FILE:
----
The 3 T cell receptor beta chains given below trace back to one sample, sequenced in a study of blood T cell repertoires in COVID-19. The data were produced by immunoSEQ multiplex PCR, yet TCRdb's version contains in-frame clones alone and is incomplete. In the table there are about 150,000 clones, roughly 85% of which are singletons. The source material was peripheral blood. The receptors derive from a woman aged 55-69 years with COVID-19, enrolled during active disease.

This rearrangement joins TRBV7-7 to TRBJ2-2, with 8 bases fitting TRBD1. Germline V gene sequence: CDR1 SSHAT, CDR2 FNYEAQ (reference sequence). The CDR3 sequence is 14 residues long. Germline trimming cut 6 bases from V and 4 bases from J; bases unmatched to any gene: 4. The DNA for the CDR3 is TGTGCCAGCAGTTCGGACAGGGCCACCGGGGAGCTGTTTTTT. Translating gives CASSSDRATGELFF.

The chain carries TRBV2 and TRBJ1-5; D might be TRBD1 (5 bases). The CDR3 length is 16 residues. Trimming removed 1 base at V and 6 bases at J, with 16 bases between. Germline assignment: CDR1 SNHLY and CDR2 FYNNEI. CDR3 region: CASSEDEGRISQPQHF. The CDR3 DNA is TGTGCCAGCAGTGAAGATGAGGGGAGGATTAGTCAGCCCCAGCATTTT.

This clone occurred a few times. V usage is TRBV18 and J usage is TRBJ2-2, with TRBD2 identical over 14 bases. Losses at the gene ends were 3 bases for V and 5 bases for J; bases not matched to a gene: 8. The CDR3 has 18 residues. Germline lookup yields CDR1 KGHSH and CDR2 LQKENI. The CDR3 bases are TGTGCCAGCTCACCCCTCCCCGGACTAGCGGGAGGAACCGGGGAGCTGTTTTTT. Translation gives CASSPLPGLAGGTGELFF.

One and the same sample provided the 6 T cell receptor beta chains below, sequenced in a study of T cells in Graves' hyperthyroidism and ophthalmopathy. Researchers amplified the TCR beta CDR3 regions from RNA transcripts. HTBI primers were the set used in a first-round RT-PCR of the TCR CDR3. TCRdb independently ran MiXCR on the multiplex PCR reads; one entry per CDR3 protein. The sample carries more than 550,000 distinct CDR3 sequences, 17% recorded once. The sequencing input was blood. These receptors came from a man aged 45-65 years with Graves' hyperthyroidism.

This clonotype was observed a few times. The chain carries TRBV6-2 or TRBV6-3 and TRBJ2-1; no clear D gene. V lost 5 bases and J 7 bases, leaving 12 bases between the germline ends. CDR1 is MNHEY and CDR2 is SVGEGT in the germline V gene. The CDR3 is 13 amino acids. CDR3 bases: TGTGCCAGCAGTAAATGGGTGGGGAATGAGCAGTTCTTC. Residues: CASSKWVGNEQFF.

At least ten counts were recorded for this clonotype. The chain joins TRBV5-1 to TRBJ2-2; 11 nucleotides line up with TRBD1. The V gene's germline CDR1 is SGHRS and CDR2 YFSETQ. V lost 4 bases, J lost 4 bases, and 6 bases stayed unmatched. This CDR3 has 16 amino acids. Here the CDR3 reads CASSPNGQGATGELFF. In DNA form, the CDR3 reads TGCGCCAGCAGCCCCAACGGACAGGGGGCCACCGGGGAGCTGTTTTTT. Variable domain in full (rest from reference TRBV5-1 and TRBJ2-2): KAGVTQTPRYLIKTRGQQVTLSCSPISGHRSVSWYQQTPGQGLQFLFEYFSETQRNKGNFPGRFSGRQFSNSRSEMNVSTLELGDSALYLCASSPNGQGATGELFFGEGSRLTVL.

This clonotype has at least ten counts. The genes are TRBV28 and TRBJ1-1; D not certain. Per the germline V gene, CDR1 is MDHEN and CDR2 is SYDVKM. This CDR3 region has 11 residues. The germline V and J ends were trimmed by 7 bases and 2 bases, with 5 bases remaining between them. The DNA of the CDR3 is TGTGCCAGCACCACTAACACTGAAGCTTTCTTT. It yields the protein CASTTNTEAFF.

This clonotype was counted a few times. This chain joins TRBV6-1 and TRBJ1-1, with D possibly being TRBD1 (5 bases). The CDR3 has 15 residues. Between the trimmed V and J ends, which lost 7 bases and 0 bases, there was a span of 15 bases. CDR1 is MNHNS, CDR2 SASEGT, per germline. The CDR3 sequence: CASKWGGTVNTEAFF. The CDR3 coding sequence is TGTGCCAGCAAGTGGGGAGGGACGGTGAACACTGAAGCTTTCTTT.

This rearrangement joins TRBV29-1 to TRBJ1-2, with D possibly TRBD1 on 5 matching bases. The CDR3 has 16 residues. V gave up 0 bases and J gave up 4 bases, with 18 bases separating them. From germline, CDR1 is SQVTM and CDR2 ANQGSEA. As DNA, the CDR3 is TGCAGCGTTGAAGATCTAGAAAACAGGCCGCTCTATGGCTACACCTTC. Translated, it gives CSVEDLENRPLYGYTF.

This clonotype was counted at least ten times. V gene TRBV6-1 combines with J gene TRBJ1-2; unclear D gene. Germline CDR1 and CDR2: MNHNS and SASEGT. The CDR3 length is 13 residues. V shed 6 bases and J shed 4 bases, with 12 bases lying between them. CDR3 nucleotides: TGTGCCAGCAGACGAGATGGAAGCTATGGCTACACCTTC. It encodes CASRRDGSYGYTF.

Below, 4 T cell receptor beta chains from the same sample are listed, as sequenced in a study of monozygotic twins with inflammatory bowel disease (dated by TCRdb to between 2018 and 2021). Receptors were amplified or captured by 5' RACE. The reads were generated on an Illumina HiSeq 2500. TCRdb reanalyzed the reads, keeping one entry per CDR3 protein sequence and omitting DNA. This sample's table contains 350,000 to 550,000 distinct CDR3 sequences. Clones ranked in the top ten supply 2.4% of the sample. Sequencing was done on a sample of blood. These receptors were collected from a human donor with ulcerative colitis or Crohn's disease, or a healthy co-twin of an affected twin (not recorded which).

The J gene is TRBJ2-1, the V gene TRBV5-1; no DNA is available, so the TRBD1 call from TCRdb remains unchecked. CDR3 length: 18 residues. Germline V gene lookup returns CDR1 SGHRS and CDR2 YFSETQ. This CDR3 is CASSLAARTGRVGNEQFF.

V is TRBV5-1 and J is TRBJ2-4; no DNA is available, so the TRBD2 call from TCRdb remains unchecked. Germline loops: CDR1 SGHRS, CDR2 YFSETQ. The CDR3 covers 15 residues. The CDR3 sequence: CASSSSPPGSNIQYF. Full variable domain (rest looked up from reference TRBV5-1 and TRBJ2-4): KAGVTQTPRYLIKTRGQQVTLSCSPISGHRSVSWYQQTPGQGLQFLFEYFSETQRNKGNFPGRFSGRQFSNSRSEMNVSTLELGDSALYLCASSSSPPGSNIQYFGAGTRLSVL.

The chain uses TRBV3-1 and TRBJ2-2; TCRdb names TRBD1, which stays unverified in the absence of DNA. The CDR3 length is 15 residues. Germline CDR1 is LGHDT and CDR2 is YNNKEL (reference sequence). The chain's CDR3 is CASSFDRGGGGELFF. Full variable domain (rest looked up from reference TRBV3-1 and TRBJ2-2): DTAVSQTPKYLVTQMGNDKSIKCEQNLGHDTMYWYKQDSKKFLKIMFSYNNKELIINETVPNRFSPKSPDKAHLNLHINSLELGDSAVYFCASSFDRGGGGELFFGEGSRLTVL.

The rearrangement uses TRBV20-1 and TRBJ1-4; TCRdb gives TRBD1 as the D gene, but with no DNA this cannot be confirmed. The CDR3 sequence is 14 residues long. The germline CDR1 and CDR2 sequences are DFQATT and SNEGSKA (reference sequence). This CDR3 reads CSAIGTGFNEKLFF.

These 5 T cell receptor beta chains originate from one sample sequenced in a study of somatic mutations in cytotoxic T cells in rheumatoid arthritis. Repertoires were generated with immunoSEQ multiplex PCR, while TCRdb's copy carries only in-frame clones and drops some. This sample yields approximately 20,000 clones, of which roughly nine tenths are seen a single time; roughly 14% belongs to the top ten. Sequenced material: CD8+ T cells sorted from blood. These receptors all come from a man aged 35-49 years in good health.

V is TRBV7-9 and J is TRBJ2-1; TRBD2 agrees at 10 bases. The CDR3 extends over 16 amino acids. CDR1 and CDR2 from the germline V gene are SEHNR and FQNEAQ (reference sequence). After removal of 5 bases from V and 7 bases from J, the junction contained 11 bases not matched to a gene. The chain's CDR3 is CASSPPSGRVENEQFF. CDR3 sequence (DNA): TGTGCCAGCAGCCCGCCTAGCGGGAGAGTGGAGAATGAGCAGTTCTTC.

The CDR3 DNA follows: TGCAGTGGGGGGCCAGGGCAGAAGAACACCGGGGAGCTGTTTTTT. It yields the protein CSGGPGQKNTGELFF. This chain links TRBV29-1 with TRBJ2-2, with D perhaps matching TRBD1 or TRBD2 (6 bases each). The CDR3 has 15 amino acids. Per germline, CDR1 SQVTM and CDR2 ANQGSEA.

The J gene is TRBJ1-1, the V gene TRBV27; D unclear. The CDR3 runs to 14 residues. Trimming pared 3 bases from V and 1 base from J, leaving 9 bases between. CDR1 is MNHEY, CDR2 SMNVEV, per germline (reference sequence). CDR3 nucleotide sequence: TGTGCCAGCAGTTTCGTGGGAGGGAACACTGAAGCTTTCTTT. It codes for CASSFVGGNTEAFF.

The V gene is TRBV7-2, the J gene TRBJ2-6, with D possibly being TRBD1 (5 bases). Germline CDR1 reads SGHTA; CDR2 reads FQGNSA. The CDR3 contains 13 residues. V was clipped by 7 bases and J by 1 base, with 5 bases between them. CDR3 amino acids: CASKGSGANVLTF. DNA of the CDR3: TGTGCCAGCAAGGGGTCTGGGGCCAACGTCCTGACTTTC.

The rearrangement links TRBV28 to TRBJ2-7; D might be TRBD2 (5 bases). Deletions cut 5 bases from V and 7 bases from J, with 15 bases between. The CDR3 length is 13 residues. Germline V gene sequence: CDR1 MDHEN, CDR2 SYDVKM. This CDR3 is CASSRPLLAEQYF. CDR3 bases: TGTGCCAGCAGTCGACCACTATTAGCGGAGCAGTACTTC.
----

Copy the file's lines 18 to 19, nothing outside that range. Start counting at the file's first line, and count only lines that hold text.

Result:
V is TRBV7-9 and J is TRBJ2-1; TRBD2 agrees at 10 bases. The CDR3 extends over 16 amino acids. CDR1 and CDR2 from the germline V gene are SEHNR and FQNEAQ (reference sequence). After removal of 5 bases from V and 7 bases from J, the junction contained 11 bases not matched to a gene. The chain's CDR3 is CASSPPSGRVENEQFF. CDR3 sequence (DNA): TGTGCCAGCAGCCCGCCTAGCGGGAGAGTGGAGAATGAGCAGTTCTTC.

The CDR3 DNA follows: TGCAGTGGGGGGCCAGGGCAGAAGAACACCGGGGAGCTGTTTTTT. It yields the protein CSGGPGQKNTGELFF. This chain links TRBV29-1 with TRBJ2-2, with D perhaps matching TRBD1 or TRBD2 (6 bases each). The CDR3 has 15 amino acids. Per germline, CDR1 SQVTM and CDR2 ANQGSEA.